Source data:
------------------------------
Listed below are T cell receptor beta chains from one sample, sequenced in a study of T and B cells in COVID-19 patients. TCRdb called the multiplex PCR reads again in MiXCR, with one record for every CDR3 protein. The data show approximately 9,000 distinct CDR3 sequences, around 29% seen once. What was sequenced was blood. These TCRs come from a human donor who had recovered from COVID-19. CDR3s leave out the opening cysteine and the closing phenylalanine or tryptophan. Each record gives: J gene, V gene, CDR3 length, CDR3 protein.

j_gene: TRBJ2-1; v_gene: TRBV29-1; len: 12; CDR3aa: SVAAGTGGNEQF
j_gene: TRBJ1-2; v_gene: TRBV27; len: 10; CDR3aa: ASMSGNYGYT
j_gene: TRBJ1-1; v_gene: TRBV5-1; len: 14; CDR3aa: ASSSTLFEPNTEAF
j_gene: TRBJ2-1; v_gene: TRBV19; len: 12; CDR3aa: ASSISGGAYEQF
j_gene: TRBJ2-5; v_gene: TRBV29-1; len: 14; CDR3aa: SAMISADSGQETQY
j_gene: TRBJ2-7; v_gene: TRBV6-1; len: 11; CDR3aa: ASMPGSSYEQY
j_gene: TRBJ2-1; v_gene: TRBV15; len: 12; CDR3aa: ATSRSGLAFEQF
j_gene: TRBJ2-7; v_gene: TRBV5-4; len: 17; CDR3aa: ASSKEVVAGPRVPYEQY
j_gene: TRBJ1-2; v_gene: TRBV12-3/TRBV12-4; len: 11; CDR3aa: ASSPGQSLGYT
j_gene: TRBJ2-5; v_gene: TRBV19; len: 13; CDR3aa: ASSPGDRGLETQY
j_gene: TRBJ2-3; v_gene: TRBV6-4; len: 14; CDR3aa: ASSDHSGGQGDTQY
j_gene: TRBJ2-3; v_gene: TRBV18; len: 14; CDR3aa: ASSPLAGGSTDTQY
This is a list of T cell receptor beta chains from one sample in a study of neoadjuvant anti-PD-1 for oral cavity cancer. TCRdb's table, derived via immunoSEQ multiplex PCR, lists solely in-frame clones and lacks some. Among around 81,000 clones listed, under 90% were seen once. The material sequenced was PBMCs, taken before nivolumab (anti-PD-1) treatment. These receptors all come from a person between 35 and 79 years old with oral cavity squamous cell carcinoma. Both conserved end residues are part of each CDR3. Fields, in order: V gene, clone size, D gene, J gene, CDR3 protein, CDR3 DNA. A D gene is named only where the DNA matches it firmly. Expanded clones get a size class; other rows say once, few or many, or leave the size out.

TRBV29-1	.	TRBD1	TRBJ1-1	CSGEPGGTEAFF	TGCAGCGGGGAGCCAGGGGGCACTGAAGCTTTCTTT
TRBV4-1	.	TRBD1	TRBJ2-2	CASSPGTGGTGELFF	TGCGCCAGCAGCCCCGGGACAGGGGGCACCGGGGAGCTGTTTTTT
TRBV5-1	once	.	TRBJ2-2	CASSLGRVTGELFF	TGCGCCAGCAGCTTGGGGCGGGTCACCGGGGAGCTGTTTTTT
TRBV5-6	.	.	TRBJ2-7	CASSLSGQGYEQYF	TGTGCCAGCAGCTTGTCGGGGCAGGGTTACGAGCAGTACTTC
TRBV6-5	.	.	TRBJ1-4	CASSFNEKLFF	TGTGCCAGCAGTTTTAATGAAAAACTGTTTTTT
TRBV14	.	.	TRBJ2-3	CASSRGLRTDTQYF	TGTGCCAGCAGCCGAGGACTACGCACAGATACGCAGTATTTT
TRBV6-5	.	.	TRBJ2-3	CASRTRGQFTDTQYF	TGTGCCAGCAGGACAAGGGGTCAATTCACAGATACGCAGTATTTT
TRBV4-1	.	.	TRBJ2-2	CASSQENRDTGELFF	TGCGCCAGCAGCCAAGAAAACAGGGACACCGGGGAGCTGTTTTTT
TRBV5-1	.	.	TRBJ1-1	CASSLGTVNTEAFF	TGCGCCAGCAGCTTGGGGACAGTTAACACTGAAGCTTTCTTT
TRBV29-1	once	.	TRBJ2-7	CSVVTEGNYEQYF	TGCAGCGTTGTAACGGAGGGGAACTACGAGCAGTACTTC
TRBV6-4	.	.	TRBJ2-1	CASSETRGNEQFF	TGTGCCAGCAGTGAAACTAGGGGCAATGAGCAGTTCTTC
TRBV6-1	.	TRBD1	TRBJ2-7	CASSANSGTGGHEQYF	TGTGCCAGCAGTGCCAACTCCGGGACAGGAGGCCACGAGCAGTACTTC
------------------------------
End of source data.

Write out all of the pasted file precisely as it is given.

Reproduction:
Listed below are T cell receptor beta chains from one sample, sequenced in a study of T and B cells in COVID-19 patients. TCRdb called the multiplex PCR reads again in MiXCR, with one record for every CDR3 protein. The data show approximately 9,000 distinct CDR3 sequences, around 29% seen once. What was sequenced was blood. These TCRs come from a human donor who had recovered from COVID-19. CDR3s leave out the opening cysteine and the closing phenylalanine or tryptophan. Each record gives: J gene, V gene, CDR3 length, CDR3 protein.

j_gene: TRBJ2-1; v_gene: TRBV29-1; len: 12; CDR3aa: SVAAGTGGNEQF
j_gene: TRBJ1-2; v_gene: TRBV27; len: 10; CDR3aa: ASMSGNYGYT
j_gene: TRBJ1-1; v_gene: TRBV5-1; len: 14; CDR3aa: ASSSTLFEPNTEAF
j_gene: TRBJ2-1; v_gene: TRBV19; len: 12; CDR3aa: ASSISGGAYEQF
j_gene: TRBJ2-5; v_gene: TRBV29-1; len: 14; CDR3aa: SAMISADSGQETQY
j_gene: TRBJ2-7; v_gene: TRBV6-1; len: 11; CDR3aa: ASMPGSSYEQY
j_gene: TRBJ2-1; v_gene: TRBV15; len: 12; CDR3aa: ATSRSGLAFEQF
j_gene: TRBJ2-7; v_gene: TRBV5-4; len: 17; CDR3aa: ASSKEVVAGPRVPYEQY
j_gene: TRBJ1-2; v_gene: TRBV12-3/TRBV12-4; len: 11; CDR3aa: ASSPGQSLGYT
j_gene: TRBJ2-5; v_gene: TRBV19; len: 13; CDR3aa: ASSPGDRGLETQY
j_gene: TRBJ2-3; v_gene: TRBV6-4; len: 14; CDR3aa: ASSDHSGGQGDTQY
j_gene: TRBJ2-3; v_gene: TRBV18; len: 14; CDR3aa: ASSPLAGGSTDTQY
This is a list of T cell receptor beta chains from one sample in a study of neoadjuvant anti-PD-1 for oral cavity cancer. TCRdb's table, derived via immunoSEQ multiplex PCR, lists solely in-frame clones and lacks some. Among around 81,000 clones listed, under 90% were seen once. The material sequenced was PBMCs, taken before nivolumab (anti-PD-1) treatment. These receptors all come from a person between 35 and 79 years old with oral cavity squamous cell carcinoma. Both conserved end residues are part of each CDR3. Fields, in order: V gene, clone size, D gene, J gene, CDR3 protein, CDR3 DNA. A D gene is named only where the DNA matches it firmly. Expanded clones get a size class; other rows say once, few or many, or leave the size out.

TRBV29-1	.	TRBD1	TRBJ1-1	CSGEPGGTEAFF	TGCAGCGGGGAGCCAGGGGGCACTGAAGCTTTCTTT
TRBV4-1	.	TRBD1	TRBJ2-2	CASSPGTGGTGELFF	TGCGCCAGCAGCCCCGGGACAGGGGGCACCGGGGAGCTGTTTTTT
TRBV5-1	once	.	TRBJ2-2	CASSLGRVTGELFF	TGCGCCAGCAGCTTGGGGCGGGTCACCGGGGAGCTGTTTTTT
TRBV5-6	.	.	TRBJ2-7	CASSLSGQGYEQYF	TGTGCCAGCAGCTTGTCGGGGCAGGGTTACGAGCAGTACTTC
TRBV6-5	.	.	TRBJ1-4	CASSFNEKLFF	TGTGCCAGCAGTTTTAATGAAAAACTGTTTTTT
TRBV14	.	.	TRBJ2-3	CASSRGLRTDTQYF	TGTGCCAGCAGCCGAGGACTACGCACAGATACGCAGTATTTT
TRBV6-5	.	.	TRBJ2-3	CASRTRGQFTDTQYF	TGTGCCAGCAGGACAAGGGGTCAATTCACAGATACGCAGTATTTT
TRBV4-1	.	.	TRBJ2-2	CASSQENRDTGELFF	TGCGCCAGCAGCCAAGAAAACAGGGACACCGGGGAGCTGTTTTTT
TRBV5-1	.	.	TRBJ1-1	CASSLGTVNTEAFF	TGCGCCAGCAGCTTGGGGACAGTTAACACTGAAGCTTTCTTT
TRBV29-1	once	.	TRBJ2-7	CSVVTEGNYEQYF	TGCAGCGTTGTAACGGAGGGGAACTACGAGCAGTACTTC
TRBV6-4	.	.	TRBJ2-1	CASSETRGNEQFF	TGTGCCAGCAGTGAAACTAGGGGCAATGAGCAGTTCTTC
TRBV6-1	.	TRBD1	TRBJ2-7	CASSANSGTGGHEQYF	TGTGCCAGCAGTGCCAACTCCGGGACAGGAGGCCACGAGCAGTACTTC